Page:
Private facts

Comments to the Canadian Office of the Privacy Commissioner

April 27, 2018

The Reporters Committee submitted comments on behalf of a coalition of news media organizations to the Office of the Privacy Commissioner of Canada (OPC) in response to its draft position paper on online reputation, which argues that Canadian privacy law essentially incorporates the "right to be forgotten." RCFP's comments argue that the position paper should clarify that websites performing a journalistic function are exempt from any takedown obligations, and that OPC's all-or-northing approach in finding that search engines never perform a journalistic function (and thus are never exempt from de-indexing obligations) would have unintended consequences.

Comments to the Canadian Privacy Commissioner

April 28, 2016

The Reporters Committee and other news organizations submitted comments to the Canadian Office of the Privacy Commissioner, urging it not to consider adopting a "right to be forgotten" as part of its privacy program.

Calif. Supreme Court rules names of officers involved in on-duty shootings are public record

Bradleigh Chance | Freedom of Information | News | May 30, 2014
May 30, 2014

The Supreme Court of California this week upheld a lower court ruling requiring a police department to release the names of officers involved in on-duty shootings.

In December 2010, Los Angeles Times reporter Richard Winton asked the Long Beach City Attorney‘s Office for the names of the two police officers who shot and killed a man in Los Angeles.

The officers were responding to a resident’s tip about an intoxicated man carrying a six-shooter though the neighborhood. When they arrived on the scene, they found 35-year-old Douglas Zerby. According to the officers, Zerby held up an object resembling a gun and the two of them reacted by firing shots and killing him. When the officers approached his body, they could see that the object Zerby was holding was actually a garden hose with a pistol grip spray nozzle.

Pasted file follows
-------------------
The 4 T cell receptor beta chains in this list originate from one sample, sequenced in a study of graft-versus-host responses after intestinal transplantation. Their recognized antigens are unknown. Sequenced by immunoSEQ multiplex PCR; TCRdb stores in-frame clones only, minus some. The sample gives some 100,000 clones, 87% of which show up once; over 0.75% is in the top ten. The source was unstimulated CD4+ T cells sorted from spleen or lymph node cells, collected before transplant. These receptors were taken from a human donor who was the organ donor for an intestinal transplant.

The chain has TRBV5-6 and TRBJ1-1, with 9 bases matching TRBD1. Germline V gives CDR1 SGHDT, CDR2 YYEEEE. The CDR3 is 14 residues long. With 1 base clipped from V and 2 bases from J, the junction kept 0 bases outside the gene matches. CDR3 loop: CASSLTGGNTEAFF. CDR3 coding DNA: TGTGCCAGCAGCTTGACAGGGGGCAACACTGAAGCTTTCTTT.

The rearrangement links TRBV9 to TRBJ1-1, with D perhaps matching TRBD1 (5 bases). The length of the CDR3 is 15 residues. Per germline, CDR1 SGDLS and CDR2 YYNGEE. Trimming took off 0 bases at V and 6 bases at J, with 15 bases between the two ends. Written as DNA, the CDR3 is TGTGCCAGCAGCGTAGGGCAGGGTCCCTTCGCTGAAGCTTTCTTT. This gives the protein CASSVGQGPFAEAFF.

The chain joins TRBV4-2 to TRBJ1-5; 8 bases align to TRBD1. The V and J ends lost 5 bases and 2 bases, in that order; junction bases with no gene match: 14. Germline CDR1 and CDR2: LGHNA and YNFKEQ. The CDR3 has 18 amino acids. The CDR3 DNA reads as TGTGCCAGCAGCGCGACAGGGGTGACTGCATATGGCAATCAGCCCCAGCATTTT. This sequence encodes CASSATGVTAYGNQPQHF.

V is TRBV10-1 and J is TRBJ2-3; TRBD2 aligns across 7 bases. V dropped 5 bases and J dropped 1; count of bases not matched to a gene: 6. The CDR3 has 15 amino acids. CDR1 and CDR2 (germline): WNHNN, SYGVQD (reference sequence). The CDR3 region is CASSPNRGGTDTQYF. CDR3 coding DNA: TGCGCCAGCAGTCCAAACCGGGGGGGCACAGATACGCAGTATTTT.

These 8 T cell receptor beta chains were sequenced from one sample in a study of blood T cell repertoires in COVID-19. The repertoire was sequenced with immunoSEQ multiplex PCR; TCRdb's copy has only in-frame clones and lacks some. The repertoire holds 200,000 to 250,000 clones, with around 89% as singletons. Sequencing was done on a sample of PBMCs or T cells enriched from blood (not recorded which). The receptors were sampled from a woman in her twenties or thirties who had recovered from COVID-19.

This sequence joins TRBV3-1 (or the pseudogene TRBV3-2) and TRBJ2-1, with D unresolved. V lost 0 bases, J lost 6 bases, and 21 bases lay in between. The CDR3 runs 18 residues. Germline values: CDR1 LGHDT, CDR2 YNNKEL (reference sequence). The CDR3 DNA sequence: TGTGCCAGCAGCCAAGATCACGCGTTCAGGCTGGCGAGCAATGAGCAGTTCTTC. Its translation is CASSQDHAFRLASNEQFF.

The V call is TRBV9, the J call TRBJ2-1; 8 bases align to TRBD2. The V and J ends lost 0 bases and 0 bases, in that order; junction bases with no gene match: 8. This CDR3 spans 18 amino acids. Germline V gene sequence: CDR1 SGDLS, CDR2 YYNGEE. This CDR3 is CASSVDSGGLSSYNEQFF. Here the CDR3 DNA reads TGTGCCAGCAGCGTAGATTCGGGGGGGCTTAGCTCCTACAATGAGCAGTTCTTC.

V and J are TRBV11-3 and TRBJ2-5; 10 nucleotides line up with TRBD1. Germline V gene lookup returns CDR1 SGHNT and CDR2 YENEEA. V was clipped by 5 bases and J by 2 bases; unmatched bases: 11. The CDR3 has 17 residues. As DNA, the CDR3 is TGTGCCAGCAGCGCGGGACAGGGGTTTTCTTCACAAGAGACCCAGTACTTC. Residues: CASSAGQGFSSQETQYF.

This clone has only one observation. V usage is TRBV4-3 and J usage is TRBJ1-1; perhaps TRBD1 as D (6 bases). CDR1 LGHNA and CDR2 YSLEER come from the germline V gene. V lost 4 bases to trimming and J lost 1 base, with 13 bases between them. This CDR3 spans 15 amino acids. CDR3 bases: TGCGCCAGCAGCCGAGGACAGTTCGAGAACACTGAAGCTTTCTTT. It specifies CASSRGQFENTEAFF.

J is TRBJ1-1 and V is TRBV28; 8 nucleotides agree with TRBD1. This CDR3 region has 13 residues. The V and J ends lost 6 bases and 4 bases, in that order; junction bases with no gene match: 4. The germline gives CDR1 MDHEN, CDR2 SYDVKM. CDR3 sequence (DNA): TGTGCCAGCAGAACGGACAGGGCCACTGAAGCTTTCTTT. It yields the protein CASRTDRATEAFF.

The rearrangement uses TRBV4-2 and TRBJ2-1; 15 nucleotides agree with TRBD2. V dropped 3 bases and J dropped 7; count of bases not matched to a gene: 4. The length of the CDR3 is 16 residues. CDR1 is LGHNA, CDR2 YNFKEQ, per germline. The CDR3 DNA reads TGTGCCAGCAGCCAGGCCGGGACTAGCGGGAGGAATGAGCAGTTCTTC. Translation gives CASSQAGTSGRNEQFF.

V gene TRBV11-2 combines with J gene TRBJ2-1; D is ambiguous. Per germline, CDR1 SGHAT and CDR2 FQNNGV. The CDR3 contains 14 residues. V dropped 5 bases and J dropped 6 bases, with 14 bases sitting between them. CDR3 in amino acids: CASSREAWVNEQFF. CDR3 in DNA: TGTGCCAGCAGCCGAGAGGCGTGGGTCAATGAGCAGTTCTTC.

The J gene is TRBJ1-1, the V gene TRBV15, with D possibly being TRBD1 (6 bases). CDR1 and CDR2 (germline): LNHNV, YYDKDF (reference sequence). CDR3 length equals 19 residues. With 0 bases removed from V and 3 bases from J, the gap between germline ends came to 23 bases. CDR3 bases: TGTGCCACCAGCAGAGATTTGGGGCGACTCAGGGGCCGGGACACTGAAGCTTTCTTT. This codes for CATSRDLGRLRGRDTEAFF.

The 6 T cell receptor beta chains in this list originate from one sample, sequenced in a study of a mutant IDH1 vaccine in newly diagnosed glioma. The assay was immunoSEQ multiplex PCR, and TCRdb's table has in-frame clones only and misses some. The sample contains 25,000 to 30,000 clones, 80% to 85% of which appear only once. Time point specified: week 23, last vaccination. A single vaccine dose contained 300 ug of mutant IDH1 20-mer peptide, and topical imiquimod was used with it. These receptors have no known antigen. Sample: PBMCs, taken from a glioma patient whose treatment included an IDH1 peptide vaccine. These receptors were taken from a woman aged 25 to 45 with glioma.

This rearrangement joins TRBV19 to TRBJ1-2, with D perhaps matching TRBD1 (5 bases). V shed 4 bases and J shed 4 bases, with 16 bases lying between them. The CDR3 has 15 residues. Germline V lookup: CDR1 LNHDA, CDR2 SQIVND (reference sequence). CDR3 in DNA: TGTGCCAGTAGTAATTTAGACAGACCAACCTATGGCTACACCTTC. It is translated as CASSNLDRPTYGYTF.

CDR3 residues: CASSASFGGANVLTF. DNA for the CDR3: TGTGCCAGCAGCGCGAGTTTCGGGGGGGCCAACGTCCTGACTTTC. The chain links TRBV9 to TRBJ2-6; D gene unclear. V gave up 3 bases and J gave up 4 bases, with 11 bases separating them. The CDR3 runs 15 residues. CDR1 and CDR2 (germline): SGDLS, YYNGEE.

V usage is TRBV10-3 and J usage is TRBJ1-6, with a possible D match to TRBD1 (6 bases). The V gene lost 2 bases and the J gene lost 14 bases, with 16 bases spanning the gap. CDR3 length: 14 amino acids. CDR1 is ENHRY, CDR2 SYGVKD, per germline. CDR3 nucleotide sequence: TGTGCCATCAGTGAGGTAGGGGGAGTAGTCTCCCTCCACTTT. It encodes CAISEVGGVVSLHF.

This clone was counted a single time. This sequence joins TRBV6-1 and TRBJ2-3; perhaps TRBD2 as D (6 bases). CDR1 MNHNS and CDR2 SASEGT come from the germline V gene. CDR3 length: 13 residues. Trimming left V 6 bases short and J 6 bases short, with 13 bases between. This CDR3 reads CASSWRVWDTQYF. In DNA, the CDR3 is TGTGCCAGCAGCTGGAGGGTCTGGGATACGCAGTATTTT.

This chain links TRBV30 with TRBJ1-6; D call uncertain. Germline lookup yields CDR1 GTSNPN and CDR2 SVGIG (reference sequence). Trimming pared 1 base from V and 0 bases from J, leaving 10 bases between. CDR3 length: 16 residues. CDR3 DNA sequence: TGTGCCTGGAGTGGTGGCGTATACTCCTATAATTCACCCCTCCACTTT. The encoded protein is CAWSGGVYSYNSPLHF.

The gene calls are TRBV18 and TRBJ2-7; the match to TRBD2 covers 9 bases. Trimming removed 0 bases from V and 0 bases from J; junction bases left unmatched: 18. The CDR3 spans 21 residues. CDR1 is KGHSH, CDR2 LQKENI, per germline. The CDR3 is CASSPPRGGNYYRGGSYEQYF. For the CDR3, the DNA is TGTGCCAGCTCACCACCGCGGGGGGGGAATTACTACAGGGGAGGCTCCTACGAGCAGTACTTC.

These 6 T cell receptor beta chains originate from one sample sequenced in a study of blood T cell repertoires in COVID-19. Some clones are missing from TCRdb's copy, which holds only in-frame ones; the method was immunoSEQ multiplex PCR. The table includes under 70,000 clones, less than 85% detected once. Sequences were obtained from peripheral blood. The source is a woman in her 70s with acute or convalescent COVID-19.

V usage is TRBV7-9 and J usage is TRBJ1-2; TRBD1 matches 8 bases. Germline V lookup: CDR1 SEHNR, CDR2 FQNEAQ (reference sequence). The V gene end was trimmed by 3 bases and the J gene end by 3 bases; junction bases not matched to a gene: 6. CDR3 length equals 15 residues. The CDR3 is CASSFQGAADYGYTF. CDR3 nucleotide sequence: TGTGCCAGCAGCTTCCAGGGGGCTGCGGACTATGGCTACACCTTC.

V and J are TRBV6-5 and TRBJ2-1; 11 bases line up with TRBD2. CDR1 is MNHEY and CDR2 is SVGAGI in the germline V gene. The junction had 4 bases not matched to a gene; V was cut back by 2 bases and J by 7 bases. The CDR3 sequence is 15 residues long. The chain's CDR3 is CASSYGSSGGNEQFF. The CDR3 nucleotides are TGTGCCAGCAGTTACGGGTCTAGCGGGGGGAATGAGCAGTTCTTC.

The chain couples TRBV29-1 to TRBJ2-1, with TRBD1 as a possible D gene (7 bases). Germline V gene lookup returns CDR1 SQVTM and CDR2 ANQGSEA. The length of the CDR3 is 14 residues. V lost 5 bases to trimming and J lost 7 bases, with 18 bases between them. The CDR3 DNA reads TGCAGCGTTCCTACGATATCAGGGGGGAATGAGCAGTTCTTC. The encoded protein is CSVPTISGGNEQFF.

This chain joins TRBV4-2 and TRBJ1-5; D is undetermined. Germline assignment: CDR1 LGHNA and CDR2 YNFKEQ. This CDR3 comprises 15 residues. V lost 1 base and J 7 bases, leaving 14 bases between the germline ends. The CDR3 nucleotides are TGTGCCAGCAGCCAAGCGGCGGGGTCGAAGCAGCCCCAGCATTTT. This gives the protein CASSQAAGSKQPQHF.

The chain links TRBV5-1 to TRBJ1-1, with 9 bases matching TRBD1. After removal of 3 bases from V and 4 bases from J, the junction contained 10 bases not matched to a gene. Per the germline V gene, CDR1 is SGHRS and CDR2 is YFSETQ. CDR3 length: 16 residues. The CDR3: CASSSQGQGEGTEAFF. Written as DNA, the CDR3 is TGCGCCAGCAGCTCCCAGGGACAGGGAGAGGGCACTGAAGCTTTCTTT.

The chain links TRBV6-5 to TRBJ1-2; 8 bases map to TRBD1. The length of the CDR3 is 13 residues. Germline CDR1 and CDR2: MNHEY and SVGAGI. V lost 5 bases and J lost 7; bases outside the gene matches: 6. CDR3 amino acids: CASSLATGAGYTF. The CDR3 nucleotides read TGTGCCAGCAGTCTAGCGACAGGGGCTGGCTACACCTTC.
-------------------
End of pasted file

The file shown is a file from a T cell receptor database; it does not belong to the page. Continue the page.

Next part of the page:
Justice will no longer name individuals investigated in price-fixing cases unless they are charged

Lilly Chapa | Privacy | News | April 18, 2013
April 18, 2013

Business executives under investigation or being questioned about price fixing practices -- but not yet charged -- will no longer be publicly named in corporate plea agreement documents submitted to courts by the Department of Justice.

The new policy will also completely exclude from plea agreements the names of employees who are not cooperating with the price-fixing or bid-rigging investigation, as well as those who can’t be tracked down or are still being investigated. If they are charged, their names will be made public.

Mont. judge releases part of presentence report in prosecution of federal senator's boat crash

Lilly Chapa | Secret Courts | News | October 25, 2012
October 25, 2012

A Montana judge Wednesday approved the release of portions of a presentence investigation report in a criminal case stemming from a 2009 boat crash involving two federal legislators.

Ohio high court finds privacy rights trump access in police records case

Freedom of Information | News | May 11, 2012
May 11, 2012

The Ohio Supreme Court yesterday affirmed a lower court’s decision denying The Cincinnati Enquirer access to personally identifying information regarding police officers involved in a shootout with a motorcycle gang. Citing the officers' constitutional right of privacy, the court found those portions of requested records identifying particular officers were exempt from disclosure under the state public records law.

New law in Maine restricts public's access to vital records

Christine Beckett | Freedom of Information | Quicklink | April 8, 2010
April 8, 2010

A new law in Maine restricts access to the birth, death and marriage records of state citizens, The Associated Press reported.

Gov. John Baldacci signed the law on April 2. Now, only the person on the document, their spouse, parents, descendants or designated agents have access to such records. Genealogists and researchers will also be granted access if they have a researcher identification card.

Internet posting can lead to privacy claim, court finds

Jonathan Jones | Libel | Feature | June 25, 2009
June 25, 2009

Posting private information about someone on the Internet is enough to allow an invasion-of-privacy claim no matter how many people actually see it, the Minnesota Court of Appeals held this week. 

In the published opinion, the court created a broad rule "that the publicity element of an invasion-of-privacy claim is satisfied when private information is posted on a publicly accessible Internet website."